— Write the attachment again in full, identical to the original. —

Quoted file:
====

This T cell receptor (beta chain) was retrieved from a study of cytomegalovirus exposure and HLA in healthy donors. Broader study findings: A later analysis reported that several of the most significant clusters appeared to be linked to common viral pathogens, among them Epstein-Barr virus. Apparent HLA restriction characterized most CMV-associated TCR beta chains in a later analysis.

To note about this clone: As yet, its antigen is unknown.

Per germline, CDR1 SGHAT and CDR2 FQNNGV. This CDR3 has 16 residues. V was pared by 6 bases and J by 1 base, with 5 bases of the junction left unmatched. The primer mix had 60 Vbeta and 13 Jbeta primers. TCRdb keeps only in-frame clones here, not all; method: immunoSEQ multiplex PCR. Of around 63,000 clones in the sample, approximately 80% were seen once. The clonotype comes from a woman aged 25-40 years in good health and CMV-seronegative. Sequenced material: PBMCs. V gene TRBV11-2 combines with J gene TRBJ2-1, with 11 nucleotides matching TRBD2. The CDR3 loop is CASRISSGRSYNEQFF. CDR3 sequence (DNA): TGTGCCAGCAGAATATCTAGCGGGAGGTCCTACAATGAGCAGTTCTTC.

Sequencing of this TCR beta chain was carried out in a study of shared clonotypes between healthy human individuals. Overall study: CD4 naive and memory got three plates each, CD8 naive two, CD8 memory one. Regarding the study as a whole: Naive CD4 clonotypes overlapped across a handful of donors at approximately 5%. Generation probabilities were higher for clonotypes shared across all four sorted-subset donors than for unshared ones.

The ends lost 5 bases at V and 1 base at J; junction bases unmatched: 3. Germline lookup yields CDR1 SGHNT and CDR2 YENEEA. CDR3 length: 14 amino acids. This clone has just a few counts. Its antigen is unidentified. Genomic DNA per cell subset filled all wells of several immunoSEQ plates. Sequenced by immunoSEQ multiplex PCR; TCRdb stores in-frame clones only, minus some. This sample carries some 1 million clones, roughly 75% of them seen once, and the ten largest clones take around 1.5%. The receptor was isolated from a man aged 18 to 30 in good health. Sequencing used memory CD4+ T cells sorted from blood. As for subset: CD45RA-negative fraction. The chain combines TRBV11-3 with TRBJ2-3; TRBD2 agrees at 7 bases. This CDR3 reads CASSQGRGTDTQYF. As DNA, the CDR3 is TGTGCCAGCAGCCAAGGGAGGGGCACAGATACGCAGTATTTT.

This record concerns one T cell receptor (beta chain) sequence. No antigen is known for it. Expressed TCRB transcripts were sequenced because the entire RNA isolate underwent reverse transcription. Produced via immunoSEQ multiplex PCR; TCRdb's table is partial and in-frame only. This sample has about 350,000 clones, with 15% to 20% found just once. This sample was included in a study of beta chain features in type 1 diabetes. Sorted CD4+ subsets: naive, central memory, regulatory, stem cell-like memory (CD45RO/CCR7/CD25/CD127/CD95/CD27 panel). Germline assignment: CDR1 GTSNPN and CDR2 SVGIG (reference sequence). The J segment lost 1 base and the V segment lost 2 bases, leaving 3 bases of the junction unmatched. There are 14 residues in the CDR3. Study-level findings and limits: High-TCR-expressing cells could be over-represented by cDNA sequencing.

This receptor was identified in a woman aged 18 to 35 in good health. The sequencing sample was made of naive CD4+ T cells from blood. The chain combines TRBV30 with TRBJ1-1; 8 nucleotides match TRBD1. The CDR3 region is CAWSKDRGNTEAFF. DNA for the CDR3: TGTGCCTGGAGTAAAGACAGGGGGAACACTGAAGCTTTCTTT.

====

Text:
This T cell receptor (beta chain) was retrieved from a study of cytomegalovirus exposure and HLA in healthy donors. Broader study findings: A later analysis reported that several of the most significant clusters appeared to be linked to common viral pathogens, among them Epstein-Barr virus. Apparent HLA restriction characterized most CMV-associated TCR beta chains in a later analysis.

To note about this clone: As yet, its antigen is unknown.

Per germline, CDR1 SGHAT and CDR2 FQNNGV. This CDR3 has 16 residues. V was pared by 6 bases and J by 1 base, with 5 bases of the junction left unmatched. The primer mix had 60 Vbeta and 13 Jbeta primers. TCRdb keeps only in-frame clones here, not all; method: immunoSEQ multiplex PCR. Of around 63,000 clones in the sample, approximately 80% were seen once. The clonotype comes from a woman aged 25-40 years in good health and CMV-seronegative. Sequenced material: PBMCs. V gene TRBV11-2 combines with J gene TRBJ2-1, with 11 nucleotides matching TRBD2. The CDR3 loop is CASRISSGRSYNEQFF. CDR3 sequence (DNA): TGTGCCAGCAGAATATCTAGCGGGAGGTCCTACAATGAGCAGTTCTTC.

Sequencing of this TCR beta chain was carried out in a study of shared clonotypes between healthy human individuals. Overall study: CD4 naive and memory got three plates each, CD8 naive two, CD8 memory one. Regarding the study as a whole: Naive CD4 clonotypes overlapped across a handful of donors at approximately 5%. Generation probabilities were higher for clonotypes shared across all four sorted-subset donors than for unshared ones.

The ends lost 5 bases at V and 1 base at J; junction bases unmatched: 3. Germline lookup yields CDR1 SGHNT and CDR2 YENEEA. CDR3 length: 14 amino acids. This clone has just a few counts. Its antigen is unidentified. Genomic DNA per cell subset filled all wells of several immunoSEQ plates. Sequenced by immunoSEQ multiplex PCR; TCRdb stores in-frame clones only, minus some. This sample carries some 1 million clones, roughly 75% of them seen once, and the ten largest clones take around 1.5%. The receptor was isolated from a man aged 18 to 30 in good health. Sequencing used memory CD4+ T cells sorted from blood. As for subset: CD45RA-negative fraction. The chain combines TRBV11-3 with TRBJ2-3; TRBD2 agrees at 7 bases. This CDR3 reads CASSQGRGTDTQYF. As DNA, the CDR3 is TGTGCCAGCAGCCAAGGGAGGGGCACAGATACGCAGTATTTT.

This record concerns one T cell receptor (beta chain) sequence. No antigen is known for it. Expressed TCRB transcripts were sequenced because the entire RNA isolate underwent reverse transcription. Produced via immunoSEQ multiplex PCR; TCRdb's table is partial and in-frame only. This sample has about 350,000 clones, with 15% to 20% found just once. This sample was included in a study of beta chain features in type 1 diabetes. Sorted CD4+ subsets: naive, central memory, regulatory, stem cell-like memory (CD45RO/CCR7/CD25/CD127/CD95/CD27 panel). Germline assignment: CDR1 GTSNPN and CDR2 SVGIG (reference sequence). The J segment lost 1 base and the V segment lost 2 bases, leaving 3 bases of the junction unmatched. There are 14 residues in the CDR3. Study-level findings and limits: High-TCR-expressing cells could be over-represented by cDNA sequencing.

This receptor was identified in a woman aged 18 to 35 in good health. The sequencing sample was made of naive CD4+ T cells from blood. The chain combines TRBV30 with TRBJ1-1; 8 nucleotides match TRBD1. The CDR3 region is CAWSKDRGNTEAFF. DNA for the CDR3: TGTGCCTGGAGTAAAGACAGGGGGAACACTGAAGCTTTCTTT.